Pausing with Binding’s dynamic member subscript19 Jul 2020 ⇐ Notes archive
(This is an entry in my technical diary. There will likely be typos, mistakes, or wider logical leaps — the intent here is to “[let] others look over my shoulder while I figure things out.”)
Roughly thirteen minutes into Point-Free episode #108 (timestamped), Stephen and Brandon showed how SwiftUI’s
Binding type secretly has an implementation of
map under the guise of its dynamic member subscript.
I didn’t fully realize the gravity of that statement until, well, a week later.
Binding is the first real-world functor I’ve used with two components — hidden by way of its
.init(get:set:) initializer — of different variances.
Value is in the covariant position on the getter and in the contravariant position on the setter. The only other two-component functors I’ve used —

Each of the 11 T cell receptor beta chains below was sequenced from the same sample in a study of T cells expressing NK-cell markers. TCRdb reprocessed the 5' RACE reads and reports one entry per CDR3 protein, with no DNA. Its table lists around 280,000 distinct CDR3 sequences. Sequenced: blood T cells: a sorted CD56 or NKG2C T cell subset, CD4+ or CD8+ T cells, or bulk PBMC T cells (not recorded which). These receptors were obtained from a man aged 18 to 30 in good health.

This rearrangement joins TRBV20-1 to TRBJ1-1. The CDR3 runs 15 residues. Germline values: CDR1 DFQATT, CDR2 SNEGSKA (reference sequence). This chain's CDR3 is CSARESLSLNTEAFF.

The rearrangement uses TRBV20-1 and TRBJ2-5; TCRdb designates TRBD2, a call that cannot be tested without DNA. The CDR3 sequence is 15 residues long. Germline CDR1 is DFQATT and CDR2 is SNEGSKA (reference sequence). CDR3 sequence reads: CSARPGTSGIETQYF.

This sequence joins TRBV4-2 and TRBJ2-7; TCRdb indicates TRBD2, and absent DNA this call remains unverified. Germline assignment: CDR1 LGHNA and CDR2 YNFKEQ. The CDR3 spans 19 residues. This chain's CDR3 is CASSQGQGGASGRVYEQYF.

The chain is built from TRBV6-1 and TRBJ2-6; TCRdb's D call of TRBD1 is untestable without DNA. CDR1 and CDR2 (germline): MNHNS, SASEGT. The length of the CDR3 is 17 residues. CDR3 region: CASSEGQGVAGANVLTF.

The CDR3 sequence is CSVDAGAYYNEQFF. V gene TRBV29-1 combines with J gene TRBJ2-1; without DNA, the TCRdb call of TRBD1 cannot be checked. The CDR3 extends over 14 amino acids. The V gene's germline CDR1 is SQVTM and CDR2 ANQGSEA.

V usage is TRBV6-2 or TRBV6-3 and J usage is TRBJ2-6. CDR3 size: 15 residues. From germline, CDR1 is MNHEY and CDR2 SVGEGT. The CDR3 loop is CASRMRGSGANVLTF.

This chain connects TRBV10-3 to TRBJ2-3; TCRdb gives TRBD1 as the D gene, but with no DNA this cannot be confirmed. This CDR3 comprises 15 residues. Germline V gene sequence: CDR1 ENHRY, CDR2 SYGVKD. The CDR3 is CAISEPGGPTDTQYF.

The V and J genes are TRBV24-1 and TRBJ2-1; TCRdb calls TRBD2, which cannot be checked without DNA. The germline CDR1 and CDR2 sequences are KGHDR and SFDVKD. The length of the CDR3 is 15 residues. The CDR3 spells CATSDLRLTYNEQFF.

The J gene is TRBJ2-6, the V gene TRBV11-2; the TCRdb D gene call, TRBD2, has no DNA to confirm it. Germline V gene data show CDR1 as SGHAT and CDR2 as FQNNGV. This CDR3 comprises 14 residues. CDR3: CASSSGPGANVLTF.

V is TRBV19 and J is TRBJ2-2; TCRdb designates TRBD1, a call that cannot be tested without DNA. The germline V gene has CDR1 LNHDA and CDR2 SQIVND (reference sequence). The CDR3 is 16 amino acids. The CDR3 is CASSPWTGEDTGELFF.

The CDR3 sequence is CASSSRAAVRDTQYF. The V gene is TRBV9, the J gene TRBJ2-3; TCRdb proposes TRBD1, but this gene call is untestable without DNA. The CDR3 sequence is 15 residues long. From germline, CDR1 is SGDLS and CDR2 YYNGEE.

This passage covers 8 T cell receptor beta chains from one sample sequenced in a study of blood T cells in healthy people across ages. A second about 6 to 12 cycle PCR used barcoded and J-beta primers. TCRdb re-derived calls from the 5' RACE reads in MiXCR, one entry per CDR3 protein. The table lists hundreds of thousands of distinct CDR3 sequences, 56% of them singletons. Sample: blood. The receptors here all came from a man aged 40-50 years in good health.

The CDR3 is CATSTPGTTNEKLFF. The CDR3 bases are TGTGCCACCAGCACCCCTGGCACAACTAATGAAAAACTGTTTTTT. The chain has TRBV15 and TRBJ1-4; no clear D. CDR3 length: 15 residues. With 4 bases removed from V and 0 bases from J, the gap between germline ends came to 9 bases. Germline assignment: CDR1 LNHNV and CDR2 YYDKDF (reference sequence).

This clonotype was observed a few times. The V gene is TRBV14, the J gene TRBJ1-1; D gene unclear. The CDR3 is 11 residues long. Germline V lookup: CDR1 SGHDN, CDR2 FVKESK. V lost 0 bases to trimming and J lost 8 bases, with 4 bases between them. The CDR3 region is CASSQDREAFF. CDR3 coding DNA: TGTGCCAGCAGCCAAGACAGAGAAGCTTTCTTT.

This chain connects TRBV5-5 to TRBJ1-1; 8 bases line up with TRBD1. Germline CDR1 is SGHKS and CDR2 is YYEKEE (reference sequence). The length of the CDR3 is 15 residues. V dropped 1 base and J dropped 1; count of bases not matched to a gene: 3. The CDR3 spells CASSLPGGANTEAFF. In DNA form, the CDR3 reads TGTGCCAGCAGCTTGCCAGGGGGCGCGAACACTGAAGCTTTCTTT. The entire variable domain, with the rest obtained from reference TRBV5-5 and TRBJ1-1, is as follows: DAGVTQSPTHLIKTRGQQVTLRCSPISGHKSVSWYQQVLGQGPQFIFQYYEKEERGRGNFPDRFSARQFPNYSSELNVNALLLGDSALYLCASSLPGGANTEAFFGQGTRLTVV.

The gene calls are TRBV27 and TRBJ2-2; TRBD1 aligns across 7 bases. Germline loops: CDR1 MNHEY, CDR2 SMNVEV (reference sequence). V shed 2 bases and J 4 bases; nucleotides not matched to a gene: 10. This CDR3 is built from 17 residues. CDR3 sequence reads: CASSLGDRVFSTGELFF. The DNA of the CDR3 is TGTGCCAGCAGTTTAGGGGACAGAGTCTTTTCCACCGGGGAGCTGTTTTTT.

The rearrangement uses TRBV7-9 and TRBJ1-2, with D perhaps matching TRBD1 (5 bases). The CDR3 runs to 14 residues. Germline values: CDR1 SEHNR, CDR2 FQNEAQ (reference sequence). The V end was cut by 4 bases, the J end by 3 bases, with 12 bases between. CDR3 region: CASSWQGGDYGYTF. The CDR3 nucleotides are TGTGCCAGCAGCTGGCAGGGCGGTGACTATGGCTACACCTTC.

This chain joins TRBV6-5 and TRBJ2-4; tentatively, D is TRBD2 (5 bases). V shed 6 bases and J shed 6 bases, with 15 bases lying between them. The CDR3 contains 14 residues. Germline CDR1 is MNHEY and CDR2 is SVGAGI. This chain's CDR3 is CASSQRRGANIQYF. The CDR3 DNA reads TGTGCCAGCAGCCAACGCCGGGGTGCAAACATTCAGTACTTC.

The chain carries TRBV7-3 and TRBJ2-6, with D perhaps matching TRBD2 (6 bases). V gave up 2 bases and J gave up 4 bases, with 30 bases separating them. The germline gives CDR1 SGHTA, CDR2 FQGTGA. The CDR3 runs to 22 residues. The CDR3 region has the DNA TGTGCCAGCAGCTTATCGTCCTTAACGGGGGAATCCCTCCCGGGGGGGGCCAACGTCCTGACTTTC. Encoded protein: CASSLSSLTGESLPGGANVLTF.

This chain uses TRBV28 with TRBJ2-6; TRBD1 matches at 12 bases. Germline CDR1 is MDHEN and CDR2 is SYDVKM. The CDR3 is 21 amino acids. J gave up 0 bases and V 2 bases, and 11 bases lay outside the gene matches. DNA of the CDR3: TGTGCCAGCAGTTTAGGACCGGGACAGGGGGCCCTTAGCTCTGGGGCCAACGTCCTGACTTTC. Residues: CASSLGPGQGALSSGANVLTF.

Either and tuples — are plain old bifunctors1. And to make it even more opaque, the dynamic member subscript only accepts one argument, a
WritableKeyPath<Value, Subject>, that can somehow handle the two variances.
Below is me pausing with and unpacking how this works.
First, let’s imagine implementing
Binding.map without a
WritableKeypath for a closer look.
(1), we have access to
self.wrappedValue and need to conjure a
Subject instance. Which means that
Binding.map needs to accept a
(Value) -> Subject transformation. Check.
We need to implement
(Subject) -> Void again with only a
Value instance in hand. That is, a way to mutate our wrapped value with a
Subject instance — shaking out the second parameter:
(inout Value, Subject) -> Void.
Now it’s more explicit that mapping a
Binding<Value> to a
Binding<Subject>, requires two transformations. One with
Subject in the covariant position (
get) and the other in the contravariant (
Which then raises the question, how does Apple pull this off with only a
Turns out the
Writable* bit is important.
get parameter can be satisfied by the fact that any
Subject is equivalent to a
(Value) -> Subject function (with the help of SE-0249).
Can we convert a
WritableKeyPath<Value, Subject> to an
(inout Value, Subject) -> Void function?
…we can! Let’s call the conversion
This conversion is how
WritableKeyPath packs the
set punch needed to call
Binding[dynamicMember:] an implementation of
map on the type.
A whole lot of detail packed into those first thirteen minutes of the episode, eh?